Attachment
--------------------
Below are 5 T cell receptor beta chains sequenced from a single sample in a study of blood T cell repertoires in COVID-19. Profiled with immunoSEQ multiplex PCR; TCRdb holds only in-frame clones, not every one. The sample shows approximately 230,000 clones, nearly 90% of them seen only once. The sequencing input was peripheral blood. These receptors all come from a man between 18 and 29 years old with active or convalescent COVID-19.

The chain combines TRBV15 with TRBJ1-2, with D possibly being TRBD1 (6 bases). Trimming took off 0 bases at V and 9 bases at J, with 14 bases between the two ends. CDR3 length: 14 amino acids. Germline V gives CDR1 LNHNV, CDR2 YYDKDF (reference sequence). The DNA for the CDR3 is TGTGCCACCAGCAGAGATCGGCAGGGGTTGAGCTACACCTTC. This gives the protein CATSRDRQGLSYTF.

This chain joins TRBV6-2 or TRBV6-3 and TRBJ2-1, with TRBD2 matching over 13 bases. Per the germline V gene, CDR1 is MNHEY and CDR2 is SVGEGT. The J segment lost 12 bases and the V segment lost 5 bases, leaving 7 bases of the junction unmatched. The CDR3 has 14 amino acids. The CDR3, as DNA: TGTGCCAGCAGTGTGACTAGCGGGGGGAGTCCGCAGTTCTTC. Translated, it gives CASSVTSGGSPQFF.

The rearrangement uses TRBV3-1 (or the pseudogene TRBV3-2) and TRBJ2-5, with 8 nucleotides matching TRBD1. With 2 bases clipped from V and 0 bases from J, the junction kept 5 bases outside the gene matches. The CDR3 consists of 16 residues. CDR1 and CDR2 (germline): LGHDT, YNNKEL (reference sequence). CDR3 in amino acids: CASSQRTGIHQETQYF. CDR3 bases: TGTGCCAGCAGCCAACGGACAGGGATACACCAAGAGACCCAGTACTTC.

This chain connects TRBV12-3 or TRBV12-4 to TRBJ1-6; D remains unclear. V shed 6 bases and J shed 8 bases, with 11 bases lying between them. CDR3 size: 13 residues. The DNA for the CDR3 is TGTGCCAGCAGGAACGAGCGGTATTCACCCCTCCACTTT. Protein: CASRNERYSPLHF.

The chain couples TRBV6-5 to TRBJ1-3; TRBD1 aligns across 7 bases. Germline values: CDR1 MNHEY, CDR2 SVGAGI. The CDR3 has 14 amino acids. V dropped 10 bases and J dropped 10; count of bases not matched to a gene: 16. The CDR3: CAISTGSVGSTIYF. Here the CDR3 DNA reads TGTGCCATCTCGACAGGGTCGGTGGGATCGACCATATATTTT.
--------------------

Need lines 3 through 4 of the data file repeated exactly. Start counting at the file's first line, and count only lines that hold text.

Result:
This chain joins TRBV6-2 or TRBV6-3 and TRBJ2-1, with TRBD2 matching over 13 bases. Per the germline V gene, CDR1 is MNHEY and CDR2 is SVGEGT. The J segment lost 12 bases and the V segment lost 5 bases, leaving 7 bases of the junction unmatched. The CDR3 has 14 amino acids. The CDR3, as DNA: TGTGCCAGCAGTGTGACTAGCGGGGGGAGTCCGCAGTTCTTC. Translated, it gives CASSVTSGGSPQFF.

The rearrangement uses TRBV3-1 (or the pseudogene TRBV3-2) and TRBJ2-5, with 8 nucleotides matching TRBD1. With 2 bases clipped from V and 0 bases from J, the junction kept 5 bases outside the gene matches. The CDR3 consists of 16 residues. CDR1 and CDR2 (germline): LGHDT, YNNKEL (reference sequence). CDR3 in amino acids: CASSQRTGIHQETQYF. CDR3 bases: TGTGCCAGCAGCCAACGGACAGGGATACACCAAGAGACCCAGTACTTC.